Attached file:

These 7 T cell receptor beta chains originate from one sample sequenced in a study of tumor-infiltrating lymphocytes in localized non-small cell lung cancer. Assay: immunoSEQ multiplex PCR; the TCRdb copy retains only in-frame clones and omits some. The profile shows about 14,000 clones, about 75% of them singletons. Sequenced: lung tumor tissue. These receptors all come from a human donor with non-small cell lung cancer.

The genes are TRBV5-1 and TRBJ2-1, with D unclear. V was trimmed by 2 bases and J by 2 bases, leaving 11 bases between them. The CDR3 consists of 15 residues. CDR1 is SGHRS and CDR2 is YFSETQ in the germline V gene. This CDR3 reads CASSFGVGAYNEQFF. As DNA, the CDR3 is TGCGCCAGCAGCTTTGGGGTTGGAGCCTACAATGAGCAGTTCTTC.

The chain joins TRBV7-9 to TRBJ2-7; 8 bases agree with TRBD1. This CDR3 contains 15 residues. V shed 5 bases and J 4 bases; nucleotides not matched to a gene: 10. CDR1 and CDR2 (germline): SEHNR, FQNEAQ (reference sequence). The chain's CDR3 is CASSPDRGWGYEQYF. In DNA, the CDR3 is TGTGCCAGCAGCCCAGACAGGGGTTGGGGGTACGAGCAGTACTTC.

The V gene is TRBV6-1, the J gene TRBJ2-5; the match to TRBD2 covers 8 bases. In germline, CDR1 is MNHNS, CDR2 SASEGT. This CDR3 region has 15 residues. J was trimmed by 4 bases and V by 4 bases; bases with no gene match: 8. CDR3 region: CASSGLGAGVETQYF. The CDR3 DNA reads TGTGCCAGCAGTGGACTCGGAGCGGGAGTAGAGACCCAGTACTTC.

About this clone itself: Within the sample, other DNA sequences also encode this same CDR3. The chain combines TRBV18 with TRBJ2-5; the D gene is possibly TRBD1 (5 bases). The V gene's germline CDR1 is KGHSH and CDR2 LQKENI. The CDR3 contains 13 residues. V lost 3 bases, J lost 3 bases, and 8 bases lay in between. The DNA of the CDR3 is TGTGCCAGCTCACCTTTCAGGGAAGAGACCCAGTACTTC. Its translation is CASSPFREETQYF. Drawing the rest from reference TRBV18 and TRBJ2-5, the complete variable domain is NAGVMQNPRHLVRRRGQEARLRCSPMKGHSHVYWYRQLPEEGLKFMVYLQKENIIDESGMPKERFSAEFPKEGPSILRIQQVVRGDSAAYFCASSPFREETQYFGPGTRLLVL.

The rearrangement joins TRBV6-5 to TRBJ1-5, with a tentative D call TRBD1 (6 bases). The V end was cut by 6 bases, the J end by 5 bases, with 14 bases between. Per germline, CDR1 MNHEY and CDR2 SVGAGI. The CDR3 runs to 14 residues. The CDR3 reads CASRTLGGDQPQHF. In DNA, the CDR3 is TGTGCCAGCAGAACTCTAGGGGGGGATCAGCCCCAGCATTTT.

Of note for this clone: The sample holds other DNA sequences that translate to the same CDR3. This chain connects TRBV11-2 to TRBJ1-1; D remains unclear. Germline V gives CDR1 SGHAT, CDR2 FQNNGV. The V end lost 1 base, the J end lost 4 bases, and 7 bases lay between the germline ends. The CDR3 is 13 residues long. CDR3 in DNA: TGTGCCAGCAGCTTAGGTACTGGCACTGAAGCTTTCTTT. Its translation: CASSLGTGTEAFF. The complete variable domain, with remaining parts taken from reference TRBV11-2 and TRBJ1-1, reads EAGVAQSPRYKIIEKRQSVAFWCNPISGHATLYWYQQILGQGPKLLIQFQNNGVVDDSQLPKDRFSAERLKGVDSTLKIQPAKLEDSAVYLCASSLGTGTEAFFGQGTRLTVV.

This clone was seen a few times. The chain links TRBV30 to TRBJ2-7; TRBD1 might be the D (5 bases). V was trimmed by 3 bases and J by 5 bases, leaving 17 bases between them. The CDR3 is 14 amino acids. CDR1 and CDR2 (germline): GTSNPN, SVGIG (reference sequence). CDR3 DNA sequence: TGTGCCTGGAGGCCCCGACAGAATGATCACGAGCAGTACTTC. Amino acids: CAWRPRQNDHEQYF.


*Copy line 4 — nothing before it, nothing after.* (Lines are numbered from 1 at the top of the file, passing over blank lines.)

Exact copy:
The V gene is TRBV6-1, the J gene TRBJ2-5; the match to TRBD2 covers 8 bases. In germline, CDR1 is MNHNS, CDR2 SASEGT. This CDR3 region has 15 residues. J was trimmed by 4 bases and V by 4 bases; bases with no gene match: 8. CDR3 region: CASSGLGAGVETQYF. The CDR3 DNA reads TGTGCCAGCAGTGGACTCGGAGCGGGAGTAGAGACCCAGTACTTC.